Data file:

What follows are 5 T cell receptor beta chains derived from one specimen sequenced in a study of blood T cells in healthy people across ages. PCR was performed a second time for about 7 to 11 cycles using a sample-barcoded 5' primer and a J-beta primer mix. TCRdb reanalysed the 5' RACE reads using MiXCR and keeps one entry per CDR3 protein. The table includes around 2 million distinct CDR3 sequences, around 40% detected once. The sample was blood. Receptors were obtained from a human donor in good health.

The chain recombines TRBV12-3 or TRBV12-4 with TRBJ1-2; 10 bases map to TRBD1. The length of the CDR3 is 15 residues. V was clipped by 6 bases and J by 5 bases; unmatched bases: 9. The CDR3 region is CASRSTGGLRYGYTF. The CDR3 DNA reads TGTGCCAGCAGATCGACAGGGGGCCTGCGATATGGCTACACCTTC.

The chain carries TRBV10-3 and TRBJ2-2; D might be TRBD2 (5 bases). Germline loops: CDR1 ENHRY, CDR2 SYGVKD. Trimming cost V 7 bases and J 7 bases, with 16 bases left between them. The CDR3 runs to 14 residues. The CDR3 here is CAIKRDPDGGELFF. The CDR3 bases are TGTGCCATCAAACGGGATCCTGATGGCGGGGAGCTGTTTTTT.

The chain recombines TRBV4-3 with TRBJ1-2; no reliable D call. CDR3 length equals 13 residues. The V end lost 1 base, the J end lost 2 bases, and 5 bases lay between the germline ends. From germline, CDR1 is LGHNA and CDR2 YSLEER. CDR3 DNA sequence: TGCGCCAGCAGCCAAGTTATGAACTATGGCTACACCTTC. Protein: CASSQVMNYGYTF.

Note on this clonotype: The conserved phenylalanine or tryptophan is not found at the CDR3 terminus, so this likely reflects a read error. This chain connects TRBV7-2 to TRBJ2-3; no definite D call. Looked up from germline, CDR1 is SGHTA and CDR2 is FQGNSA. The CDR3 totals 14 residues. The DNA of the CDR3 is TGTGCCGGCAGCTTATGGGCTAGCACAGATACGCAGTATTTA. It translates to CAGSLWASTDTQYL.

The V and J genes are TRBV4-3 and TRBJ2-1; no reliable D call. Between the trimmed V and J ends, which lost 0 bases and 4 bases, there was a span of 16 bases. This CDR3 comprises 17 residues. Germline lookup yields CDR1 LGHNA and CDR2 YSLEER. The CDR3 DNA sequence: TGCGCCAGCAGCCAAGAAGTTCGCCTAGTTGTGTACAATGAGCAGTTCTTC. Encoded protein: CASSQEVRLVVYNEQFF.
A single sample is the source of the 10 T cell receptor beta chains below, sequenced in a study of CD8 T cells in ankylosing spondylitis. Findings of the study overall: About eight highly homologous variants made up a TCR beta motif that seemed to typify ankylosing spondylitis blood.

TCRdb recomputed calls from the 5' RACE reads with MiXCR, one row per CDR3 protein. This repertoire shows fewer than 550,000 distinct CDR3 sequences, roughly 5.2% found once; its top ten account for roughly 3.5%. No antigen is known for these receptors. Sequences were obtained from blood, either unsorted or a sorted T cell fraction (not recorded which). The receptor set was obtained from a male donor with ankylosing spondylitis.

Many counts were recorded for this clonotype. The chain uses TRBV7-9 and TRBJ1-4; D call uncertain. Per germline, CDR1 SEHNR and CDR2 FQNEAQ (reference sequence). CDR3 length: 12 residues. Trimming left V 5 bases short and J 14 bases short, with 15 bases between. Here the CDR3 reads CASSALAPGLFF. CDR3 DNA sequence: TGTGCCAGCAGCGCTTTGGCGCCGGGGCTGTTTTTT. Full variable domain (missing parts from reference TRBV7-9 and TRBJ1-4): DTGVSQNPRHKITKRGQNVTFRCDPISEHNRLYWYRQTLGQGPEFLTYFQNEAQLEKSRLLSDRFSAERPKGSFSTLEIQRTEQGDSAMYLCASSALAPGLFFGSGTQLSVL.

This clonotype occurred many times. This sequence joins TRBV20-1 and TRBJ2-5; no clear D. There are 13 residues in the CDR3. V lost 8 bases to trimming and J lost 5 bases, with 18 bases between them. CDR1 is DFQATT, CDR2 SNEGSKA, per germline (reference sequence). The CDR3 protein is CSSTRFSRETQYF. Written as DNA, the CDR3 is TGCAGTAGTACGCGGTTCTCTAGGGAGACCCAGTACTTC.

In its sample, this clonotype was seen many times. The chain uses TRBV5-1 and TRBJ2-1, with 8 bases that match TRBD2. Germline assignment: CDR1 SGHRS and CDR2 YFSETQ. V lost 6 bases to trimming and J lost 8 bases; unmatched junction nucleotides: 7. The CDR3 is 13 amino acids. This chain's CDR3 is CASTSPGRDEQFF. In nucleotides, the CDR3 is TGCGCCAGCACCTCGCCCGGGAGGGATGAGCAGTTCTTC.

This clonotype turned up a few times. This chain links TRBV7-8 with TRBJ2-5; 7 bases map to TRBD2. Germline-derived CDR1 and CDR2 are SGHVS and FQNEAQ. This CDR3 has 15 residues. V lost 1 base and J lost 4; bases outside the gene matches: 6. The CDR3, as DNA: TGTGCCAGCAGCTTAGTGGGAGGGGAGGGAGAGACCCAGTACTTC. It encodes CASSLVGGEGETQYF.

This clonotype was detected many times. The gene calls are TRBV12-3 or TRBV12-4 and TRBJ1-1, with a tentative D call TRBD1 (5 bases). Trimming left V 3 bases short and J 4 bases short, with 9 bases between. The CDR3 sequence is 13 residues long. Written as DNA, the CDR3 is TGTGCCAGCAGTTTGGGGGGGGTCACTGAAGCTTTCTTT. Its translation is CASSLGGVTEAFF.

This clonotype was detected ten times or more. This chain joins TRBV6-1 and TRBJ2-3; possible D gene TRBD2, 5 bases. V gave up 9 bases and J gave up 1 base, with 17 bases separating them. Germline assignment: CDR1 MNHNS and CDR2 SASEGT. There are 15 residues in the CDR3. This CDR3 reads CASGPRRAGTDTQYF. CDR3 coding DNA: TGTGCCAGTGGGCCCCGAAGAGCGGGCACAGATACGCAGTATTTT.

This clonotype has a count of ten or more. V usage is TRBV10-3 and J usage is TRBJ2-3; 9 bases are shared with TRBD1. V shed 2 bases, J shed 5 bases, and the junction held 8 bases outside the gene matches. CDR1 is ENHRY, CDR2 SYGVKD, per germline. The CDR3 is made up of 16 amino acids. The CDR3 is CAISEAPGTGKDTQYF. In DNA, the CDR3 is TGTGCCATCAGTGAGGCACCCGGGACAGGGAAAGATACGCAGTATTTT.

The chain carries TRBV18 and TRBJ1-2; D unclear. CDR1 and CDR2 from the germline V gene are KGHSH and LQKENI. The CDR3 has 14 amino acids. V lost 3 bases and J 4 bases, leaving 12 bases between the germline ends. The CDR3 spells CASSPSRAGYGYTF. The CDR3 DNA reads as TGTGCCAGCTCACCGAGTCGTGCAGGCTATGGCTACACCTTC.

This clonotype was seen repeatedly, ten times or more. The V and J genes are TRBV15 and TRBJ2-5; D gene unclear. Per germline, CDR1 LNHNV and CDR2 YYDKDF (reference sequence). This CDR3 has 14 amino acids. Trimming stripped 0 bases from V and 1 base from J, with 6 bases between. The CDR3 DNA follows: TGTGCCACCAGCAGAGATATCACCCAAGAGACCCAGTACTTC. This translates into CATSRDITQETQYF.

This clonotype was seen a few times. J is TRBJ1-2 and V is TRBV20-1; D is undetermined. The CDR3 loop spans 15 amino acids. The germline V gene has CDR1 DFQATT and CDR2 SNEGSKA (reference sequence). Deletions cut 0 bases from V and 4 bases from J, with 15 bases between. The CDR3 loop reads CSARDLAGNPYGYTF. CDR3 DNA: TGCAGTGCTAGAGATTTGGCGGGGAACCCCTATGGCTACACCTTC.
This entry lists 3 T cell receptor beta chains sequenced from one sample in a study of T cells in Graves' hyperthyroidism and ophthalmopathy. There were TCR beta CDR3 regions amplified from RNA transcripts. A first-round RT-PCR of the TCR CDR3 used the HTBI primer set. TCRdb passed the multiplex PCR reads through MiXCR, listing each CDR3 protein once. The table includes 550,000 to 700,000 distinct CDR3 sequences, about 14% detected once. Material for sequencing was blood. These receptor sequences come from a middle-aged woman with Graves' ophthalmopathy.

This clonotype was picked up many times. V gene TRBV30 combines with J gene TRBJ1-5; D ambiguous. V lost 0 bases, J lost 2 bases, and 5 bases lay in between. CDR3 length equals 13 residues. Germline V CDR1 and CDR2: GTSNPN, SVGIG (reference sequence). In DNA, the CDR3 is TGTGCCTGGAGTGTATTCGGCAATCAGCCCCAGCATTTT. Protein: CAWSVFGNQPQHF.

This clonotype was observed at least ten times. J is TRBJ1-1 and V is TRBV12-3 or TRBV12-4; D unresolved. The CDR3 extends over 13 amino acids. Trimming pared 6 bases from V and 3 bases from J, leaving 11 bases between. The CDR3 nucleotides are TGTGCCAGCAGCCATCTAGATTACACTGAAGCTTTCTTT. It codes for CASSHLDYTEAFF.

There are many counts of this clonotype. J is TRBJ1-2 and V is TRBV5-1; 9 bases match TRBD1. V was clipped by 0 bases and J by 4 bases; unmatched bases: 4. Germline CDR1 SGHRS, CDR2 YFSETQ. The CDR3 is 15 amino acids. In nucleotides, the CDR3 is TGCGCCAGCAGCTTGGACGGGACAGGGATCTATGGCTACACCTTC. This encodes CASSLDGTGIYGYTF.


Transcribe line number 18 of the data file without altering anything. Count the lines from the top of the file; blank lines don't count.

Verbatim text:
This clonotype was seen a few times. J is TRBJ1-2 and V is TRBV20-1; D is undetermined. The CDR3 loop spans 15 amino acids. The germline V gene has CDR1 DFQATT and CDR2 SNEGSKA (reference sequence). Deletions cut 0 bases from V and 4 bases from J, with 15 bases between. The CDR3 loop reads CSARDLAGNPYGYTF. CDR3 DNA: TGCAGTGCTAGAGATTTGGCGGGGAACCCCTATGGCTACACCTTC.